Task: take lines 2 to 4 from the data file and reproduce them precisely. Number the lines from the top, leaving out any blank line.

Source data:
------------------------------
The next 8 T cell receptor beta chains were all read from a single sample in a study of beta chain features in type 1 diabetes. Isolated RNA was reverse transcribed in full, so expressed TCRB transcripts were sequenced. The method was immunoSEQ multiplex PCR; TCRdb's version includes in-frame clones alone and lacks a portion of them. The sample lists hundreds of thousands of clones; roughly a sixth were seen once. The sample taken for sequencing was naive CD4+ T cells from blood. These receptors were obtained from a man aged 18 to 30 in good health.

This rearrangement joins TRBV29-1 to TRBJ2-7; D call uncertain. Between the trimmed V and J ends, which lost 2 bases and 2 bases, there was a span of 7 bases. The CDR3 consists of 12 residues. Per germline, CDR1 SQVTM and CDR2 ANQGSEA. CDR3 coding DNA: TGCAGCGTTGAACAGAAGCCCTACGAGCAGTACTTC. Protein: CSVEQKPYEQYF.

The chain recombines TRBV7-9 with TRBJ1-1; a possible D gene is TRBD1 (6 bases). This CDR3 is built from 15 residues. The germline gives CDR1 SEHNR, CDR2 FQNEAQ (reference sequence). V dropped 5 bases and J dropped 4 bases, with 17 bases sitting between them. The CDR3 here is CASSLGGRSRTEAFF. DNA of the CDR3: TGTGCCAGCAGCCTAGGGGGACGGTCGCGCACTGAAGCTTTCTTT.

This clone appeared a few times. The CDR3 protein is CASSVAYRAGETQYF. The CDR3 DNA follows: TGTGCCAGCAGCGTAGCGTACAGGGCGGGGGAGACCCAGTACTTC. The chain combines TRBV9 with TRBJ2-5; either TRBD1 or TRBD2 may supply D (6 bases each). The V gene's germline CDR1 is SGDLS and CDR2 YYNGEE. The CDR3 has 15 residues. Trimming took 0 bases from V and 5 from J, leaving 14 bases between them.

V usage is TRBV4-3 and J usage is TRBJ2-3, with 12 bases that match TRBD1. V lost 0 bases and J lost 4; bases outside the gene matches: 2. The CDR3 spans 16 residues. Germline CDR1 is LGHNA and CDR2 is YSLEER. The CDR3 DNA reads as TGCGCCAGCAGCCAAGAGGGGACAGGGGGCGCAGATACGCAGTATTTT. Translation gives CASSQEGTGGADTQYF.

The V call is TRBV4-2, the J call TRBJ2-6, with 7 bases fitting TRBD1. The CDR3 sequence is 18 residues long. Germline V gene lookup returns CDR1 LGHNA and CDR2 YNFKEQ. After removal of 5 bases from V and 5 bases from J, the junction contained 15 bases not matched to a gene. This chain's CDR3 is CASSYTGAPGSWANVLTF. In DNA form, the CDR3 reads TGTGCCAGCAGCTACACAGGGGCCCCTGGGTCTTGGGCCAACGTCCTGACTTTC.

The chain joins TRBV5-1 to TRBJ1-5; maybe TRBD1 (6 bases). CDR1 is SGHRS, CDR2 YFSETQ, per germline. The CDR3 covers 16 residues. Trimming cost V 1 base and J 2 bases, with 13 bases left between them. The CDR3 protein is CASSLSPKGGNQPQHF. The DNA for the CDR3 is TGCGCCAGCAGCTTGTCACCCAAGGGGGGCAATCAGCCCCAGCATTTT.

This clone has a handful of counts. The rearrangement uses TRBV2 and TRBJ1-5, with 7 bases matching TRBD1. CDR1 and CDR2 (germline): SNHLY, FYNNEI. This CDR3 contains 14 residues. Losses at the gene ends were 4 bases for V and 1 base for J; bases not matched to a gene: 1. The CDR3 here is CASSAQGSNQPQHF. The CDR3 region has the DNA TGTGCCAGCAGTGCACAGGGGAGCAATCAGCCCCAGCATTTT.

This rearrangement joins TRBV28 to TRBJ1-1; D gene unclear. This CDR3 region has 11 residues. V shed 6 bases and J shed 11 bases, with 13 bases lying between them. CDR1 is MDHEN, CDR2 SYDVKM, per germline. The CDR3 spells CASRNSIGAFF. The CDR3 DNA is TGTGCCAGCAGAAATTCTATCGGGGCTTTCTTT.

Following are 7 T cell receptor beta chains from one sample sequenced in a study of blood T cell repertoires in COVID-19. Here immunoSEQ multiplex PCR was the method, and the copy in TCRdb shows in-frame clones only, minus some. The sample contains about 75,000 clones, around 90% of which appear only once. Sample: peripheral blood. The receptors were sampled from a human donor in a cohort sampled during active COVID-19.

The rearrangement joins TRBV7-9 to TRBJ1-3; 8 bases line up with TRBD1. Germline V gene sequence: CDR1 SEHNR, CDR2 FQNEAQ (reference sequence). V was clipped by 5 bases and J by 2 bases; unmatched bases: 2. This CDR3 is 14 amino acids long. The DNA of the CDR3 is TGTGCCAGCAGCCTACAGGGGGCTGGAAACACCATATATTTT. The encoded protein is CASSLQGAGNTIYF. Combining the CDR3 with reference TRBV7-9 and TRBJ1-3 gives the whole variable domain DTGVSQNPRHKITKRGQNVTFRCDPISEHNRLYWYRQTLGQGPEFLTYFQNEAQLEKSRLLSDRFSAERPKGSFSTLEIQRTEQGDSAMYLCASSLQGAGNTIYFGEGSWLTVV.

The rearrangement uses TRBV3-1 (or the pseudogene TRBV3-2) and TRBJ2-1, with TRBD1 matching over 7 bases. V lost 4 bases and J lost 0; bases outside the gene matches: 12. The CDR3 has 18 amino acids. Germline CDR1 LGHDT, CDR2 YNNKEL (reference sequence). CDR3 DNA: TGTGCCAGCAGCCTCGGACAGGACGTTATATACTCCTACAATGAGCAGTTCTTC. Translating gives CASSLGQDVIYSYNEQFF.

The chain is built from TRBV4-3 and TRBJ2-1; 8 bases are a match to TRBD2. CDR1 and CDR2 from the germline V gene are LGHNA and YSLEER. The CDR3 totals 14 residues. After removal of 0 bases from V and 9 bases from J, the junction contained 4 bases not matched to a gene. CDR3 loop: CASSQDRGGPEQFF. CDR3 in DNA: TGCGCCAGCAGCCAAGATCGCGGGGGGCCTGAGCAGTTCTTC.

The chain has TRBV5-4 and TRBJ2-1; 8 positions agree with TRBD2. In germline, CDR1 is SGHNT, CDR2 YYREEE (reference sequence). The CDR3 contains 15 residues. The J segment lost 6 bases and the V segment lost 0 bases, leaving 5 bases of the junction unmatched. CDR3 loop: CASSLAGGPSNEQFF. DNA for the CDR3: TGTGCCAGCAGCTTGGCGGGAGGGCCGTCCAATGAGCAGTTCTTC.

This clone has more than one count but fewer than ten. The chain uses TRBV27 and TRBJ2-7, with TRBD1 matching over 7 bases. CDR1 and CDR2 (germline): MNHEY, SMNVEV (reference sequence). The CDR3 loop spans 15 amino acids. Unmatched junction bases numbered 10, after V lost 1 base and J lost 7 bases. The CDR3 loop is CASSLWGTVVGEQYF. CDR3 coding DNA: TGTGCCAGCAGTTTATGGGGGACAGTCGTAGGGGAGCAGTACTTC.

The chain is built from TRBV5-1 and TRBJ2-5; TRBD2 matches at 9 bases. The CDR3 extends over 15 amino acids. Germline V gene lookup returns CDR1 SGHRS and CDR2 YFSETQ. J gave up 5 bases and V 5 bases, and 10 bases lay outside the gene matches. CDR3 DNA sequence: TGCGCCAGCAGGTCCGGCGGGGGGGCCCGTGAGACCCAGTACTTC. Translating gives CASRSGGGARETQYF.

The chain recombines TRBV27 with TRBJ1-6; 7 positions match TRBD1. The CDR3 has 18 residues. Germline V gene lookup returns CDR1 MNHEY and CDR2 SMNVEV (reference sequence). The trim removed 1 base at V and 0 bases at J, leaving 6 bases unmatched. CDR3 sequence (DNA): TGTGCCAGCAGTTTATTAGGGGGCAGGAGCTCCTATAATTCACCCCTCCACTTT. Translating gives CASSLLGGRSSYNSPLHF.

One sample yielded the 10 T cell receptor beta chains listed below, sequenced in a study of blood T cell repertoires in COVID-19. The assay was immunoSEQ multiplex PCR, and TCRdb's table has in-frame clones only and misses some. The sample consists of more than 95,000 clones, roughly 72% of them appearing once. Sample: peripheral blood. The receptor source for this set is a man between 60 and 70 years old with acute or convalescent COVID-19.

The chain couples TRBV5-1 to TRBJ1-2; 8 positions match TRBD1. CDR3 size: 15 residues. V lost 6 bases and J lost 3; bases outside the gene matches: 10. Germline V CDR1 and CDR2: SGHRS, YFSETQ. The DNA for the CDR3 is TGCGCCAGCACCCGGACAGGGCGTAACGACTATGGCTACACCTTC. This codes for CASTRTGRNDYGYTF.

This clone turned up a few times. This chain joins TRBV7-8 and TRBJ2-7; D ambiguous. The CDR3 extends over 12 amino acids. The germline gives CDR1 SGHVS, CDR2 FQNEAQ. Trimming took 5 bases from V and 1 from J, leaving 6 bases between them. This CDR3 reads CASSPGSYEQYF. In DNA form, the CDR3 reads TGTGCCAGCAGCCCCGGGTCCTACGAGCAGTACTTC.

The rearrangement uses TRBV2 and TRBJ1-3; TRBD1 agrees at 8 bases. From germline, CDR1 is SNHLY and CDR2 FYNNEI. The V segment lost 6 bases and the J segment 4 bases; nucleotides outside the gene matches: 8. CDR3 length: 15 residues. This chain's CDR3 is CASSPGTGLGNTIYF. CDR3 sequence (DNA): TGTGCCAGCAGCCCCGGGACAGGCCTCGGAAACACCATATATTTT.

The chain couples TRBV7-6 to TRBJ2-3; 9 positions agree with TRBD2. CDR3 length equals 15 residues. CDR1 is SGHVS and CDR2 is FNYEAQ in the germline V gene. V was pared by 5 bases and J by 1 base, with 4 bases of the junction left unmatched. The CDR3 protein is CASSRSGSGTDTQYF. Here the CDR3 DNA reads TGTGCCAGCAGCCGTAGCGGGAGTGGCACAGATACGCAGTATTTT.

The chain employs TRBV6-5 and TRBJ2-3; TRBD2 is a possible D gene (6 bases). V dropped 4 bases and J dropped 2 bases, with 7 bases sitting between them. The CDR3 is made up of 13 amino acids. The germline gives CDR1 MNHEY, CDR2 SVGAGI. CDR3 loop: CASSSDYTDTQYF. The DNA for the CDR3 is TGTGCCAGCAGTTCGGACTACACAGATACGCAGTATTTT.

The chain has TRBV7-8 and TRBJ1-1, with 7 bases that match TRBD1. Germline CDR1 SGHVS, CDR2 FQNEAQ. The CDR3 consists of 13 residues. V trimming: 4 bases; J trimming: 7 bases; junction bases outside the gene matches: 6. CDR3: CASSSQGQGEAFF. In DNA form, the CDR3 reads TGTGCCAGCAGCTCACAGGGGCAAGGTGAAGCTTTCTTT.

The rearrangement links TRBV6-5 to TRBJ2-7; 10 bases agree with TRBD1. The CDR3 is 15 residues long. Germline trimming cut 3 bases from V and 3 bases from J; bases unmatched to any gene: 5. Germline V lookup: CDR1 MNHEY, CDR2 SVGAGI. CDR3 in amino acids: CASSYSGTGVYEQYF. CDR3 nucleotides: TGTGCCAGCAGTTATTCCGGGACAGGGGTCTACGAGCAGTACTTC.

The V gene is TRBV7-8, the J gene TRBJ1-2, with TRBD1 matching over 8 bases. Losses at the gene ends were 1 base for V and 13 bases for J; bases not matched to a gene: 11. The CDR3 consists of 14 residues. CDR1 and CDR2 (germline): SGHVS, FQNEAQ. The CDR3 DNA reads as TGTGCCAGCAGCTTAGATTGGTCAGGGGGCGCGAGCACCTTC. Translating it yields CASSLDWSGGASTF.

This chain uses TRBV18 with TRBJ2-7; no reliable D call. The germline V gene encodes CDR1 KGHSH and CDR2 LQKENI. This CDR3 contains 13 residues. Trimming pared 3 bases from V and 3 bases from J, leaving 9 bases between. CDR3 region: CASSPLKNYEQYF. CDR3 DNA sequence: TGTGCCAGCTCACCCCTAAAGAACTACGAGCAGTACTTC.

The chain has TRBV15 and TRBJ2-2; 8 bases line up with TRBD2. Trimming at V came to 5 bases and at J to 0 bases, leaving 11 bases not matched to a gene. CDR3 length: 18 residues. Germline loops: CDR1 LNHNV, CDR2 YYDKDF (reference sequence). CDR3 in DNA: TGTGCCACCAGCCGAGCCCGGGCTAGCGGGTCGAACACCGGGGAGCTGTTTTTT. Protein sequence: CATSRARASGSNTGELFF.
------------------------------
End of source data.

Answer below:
This rearrangement joins TRBV29-1 to TRBJ2-7; D call uncertain. Between the trimmed V and J ends, which lost 2 bases and 2 bases, there was a span of 7 bases. The CDR3 consists of 12 residues. Per germline, CDR1 SQVTM and CDR2 ANQGSEA. CDR3 coding DNA: TGCAGCGTTGAACAGAAGCCCTACGAGCAGTACTTC. Protein: CSVEQKPYEQYF.

The chain recombines TRBV7-9 with TRBJ1-1; a possible D gene is TRBD1 (6 bases). This CDR3 is built from 15 residues. The germline gives CDR1 SEHNR, CDR2 FQNEAQ (reference sequence). V dropped 5 bases and J dropped 4 bases, with 17 bases sitting between them. The CDR3 here is CASSLGGRSRTEAFF. DNA of the CDR3: TGTGCCAGCAGCCTAGGGGGACGGTCGCGCACTGAAGCTTTCTTT.

This clone appeared a few times. The CDR3 protein is CASSVAYRAGETQYF. The CDR3 DNA follows: TGTGCCAGCAGCGTAGCGTACAGGGCGGGGGAGACCCAGTACTTC. The chain combines TRBV9 with TRBJ2-5; either TRBD1 or TRBD2 may supply D (6 bases each). The V gene's germline CDR1 is SGDLS and CDR2 YYNGEE. The CDR3 has 15 residues. Trimming took 0 bases from V and 5 from J, leaving 14 bases between them.